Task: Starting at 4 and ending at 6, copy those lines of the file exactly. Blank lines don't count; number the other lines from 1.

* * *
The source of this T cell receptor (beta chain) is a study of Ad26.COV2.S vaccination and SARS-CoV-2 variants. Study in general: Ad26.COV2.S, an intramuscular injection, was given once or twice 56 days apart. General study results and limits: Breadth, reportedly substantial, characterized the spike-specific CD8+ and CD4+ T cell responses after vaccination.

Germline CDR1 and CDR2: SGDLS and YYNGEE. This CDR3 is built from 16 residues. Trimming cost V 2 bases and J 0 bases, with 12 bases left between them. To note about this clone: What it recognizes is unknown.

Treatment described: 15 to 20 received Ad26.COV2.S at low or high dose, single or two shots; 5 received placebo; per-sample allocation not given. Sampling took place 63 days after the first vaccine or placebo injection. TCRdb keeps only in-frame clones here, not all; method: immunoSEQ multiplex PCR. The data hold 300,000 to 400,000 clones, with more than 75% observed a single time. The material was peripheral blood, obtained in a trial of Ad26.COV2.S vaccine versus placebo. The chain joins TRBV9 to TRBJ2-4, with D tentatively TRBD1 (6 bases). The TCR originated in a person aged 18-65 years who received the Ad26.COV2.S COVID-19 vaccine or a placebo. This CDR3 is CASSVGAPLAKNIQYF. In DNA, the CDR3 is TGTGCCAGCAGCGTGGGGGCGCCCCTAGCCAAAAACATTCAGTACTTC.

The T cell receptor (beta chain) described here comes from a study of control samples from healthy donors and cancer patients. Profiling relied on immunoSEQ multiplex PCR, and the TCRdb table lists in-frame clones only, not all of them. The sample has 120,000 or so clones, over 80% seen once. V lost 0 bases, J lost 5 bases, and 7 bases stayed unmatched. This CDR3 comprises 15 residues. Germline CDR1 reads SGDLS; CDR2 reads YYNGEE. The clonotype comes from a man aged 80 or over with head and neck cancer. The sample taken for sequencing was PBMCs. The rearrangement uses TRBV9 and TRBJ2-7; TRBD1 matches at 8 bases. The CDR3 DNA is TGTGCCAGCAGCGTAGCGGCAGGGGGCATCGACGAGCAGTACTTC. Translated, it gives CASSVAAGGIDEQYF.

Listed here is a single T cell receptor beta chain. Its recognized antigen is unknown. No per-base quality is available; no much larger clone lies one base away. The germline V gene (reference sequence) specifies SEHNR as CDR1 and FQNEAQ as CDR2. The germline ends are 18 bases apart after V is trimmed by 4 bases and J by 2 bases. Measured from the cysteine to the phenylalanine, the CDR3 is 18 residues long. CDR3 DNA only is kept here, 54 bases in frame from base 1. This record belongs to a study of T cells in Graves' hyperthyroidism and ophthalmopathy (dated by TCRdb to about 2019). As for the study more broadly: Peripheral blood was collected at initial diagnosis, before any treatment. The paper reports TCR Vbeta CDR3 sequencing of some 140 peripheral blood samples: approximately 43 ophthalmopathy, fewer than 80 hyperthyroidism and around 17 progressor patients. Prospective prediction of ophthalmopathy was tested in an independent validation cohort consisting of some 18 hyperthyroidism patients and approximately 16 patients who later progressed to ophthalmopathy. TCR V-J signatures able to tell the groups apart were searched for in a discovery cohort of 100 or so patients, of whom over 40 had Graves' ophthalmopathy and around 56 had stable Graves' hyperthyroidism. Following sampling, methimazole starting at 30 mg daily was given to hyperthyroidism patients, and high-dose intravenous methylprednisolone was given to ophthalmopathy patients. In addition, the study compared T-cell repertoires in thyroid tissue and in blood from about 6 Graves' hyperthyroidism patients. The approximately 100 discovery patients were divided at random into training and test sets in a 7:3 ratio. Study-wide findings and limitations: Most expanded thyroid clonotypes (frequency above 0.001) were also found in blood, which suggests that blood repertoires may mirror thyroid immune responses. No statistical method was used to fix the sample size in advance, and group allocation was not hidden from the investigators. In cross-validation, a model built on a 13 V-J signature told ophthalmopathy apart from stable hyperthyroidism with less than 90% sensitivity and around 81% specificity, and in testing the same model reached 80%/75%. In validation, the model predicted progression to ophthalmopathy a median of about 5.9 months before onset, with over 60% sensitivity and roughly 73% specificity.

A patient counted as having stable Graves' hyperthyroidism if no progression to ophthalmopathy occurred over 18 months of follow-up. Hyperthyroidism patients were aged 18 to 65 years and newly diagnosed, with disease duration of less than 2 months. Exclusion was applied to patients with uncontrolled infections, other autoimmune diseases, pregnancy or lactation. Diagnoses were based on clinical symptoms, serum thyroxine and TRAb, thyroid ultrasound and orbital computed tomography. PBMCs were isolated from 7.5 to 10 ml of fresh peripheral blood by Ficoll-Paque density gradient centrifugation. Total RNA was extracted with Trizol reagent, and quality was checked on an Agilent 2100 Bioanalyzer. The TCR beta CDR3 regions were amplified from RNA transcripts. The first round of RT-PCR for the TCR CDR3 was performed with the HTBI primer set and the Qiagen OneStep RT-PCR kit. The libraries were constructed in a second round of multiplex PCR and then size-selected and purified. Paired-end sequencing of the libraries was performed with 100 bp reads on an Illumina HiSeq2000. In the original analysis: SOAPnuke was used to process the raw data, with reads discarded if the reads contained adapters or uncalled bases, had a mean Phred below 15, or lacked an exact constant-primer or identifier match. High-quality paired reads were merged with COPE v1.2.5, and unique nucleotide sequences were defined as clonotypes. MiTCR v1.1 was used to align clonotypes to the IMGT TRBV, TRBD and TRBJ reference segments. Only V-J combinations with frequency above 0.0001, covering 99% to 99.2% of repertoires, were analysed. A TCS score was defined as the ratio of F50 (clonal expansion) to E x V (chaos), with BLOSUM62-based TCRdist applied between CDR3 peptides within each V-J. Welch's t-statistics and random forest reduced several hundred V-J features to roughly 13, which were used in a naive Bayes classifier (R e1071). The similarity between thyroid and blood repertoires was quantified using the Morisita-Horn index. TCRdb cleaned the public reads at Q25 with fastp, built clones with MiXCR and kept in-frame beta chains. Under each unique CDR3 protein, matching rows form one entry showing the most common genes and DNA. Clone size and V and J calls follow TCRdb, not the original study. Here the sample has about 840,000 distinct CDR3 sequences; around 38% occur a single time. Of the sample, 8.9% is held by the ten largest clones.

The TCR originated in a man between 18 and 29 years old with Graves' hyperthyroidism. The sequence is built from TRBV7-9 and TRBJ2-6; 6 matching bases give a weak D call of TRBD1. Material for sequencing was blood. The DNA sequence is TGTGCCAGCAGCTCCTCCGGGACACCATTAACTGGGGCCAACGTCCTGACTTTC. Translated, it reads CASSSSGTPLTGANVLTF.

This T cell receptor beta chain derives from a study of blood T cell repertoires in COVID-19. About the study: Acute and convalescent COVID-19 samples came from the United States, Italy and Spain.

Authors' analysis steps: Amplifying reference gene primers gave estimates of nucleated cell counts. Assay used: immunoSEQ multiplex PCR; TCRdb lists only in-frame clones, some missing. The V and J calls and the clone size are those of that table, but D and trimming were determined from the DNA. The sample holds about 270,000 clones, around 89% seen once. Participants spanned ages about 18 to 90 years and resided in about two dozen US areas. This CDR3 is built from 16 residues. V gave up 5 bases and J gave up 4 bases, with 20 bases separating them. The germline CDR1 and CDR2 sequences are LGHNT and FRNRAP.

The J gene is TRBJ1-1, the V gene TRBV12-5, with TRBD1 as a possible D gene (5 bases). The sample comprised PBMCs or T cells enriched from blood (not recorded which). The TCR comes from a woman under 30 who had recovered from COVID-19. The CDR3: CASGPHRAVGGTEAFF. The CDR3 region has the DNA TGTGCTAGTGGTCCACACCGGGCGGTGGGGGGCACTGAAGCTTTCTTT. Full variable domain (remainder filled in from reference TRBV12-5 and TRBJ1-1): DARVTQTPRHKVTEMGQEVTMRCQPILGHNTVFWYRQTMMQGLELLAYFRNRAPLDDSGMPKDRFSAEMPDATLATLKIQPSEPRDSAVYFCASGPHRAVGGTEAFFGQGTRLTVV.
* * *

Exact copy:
The T cell receptor (beta chain) described here comes from a study of control samples from healthy donors and cancer patients. Profiling relied on immunoSEQ multiplex PCR, and the TCRdb table lists in-frame clones only, not all of them. The sample has 120,000 or so clones, over 80% seen once. V lost 0 bases, J lost 5 bases, and 7 bases stayed unmatched. This CDR3 comprises 15 residues. Germline CDR1 reads SGDLS; CDR2 reads YYNGEE. The clonotype comes from a man aged 80 or over with head and neck cancer. The sample taken for sequencing was PBMCs. The rearrangement uses TRBV9 and TRBJ2-7; TRBD1 matches at 8 bases. The CDR3 DNA is TGTGCCAGCAGCGTAGCGGCAGGGGGCATCGACGAGCAGTACTTC. Translated, it gives CASSVAAGGIDEQYF.

Listed here is a single T cell receptor beta chain. Its recognized antigen is unknown. No per-base quality is available; no much larger clone lies one base away. The germline V gene (reference sequence) specifies SEHNR as CDR1 and FQNEAQ as CDR2. The germline ends are 18 bases apart after V is trimmed by 4 bases and J by 2 bases. Measured from the cysteine to the phenylalanine, the CDR3 is 18 residues long. CDR3 DNA only is kept here, 54 bases in frame from base 1. This record belongs to a study of T cells in Graves' hyperthyroidism and ophthalmopathy (dated by TCRdb to about 2019). As for the study more broadly: Peripheral blood was collected at initial diagnosis, before any treatment. The paper reports TCR Vbeta CDR3 sequencing of some 140 peripheral blood samples: approximately 43 ophthalmopathy, fewer than 80 hyperthyroidism and around 17 progressor patients. Prospective prediction of ophthalmopathy was tested in an independent validation cohort consisting of some 18 hyperthyroidism patients and approximately 16 patients who later progressed to ophthalmopathy. TCR V-J signatures able to tell the groups apart were searched for in a discovery cohort of 100 or so patients, of whom over 40 had Graves' ophthalmopathy and around 56 had stable Graves' hyperthyroidism. Following sampling, methimazole starting at 30 mg daily was given to hyperthyroidism patients, and high-dose intravenous methylprednisolone was given to ophthalmopathy patients. In addition, the study compared T-cell repertoires in thyroid tissue and in blood from about 6 Graves' hyperthyroidism patients. The approximately 100 discovery patients were divided at random into training and test sets in a 7:3 ratio. Study-wide findings and limitations: Most expanded thyroid clonotypes (frequency above 0.001) were also found in blood, which suggests that blood repertoires may mirror thyroid immune responses. No statistical method was used to fix the sample size in advance, and group allocation was not hidden from the investigators. In cross-validation, a model built on a 13 V-J signature told ophthalmopathy apart from stable hyperthyroidism with less than 90% sensitivity and around 81% specificity, and in testing the same model reached 80%/75%. In validation, the model predicted progression to ophthalmopathy a median of about 5.9 months before onset, with over 60% sensitivity and roughly 73% specificity.

A patient counted as having stable Graves' hyperthyroidism if no progression to ophthalmopathy occurred over 18 months of follow-up. Hyperthyroidism patients were aged 18 to 65 years and newly diagnosed, with disease duration of less than 2 months. Exclusion was applied to patients with uncontrolled infections, other autoimmune diseases, pregnancy or lactation. Diagnoses were based on clinical symptoms, serum thyroxine and TRAb, thyroid ultrasound and orbital computed tomography. PBMCs were isolated from 7.5 to 10 ml of fresh peripheral blood by Ficoll-Paque density gradient centrifugation. Total RNA was extracted with Trizol reagent, and quality was checked on an Agilent 2100 Bioanalyzer. The TCR beta CDR3 regions were amplified from RNA transcripts. The first round of RT-PCR for the TCR CDR3 was performed with the HTBI primer set and the Qiagen OneStep RT-PCR kit. The libraries were constructed in a second round of multiplex PCR and then size-selected and purified. Paired-end sequencing of the libraries was performed with 100 bp reads on an Illumina HiSeq2000. In the original analysis: SOAPnuke was used to process the raw data, with reads discarded if the reads contained adapters or uncalled bases, had a mean Phred below 15, or lacked an exact constant-primer or identifier match. High-quality paired reads were merged with COPE v1.2.5, and unique nucleotide sequences were defined as clonotypes. MiTCR v1.1 was used to align clonotypes to the IMGT TRBV, TRBD and TRBJ reference segments. Only V-J combinations with frequency above 0.0001, covering 99% to 99.2% of repertoires, were analysed. A TCS score was defined as the ratio of F50 (clonal expansion) to E x V (chaos), with BLOSUM62-based TCRdist applied between CDR3 peptides within each V-J. Welch's t-statistics and random forest reduced several hundred V-J features to roughly 13, which were used in a naive Bayes classifier (R e1071). The similarity between thyroid and blood repertoires was quantified using the Morisita-Horn index. TCRdb cleaned the public reads at Q25 with fastp, built clones with MiXCR and kept in-frame beta chains. Under each unique CDR3 protein, matching rows form one entry showing the most common genes and DNA. Clone size and V and J calls follow TCRdb, not the original study. Here the sample has about 840,000 distinct CDR3 sequences; around 38% occur a single time. Of the sample, 8.9% is held by the ten largest clones.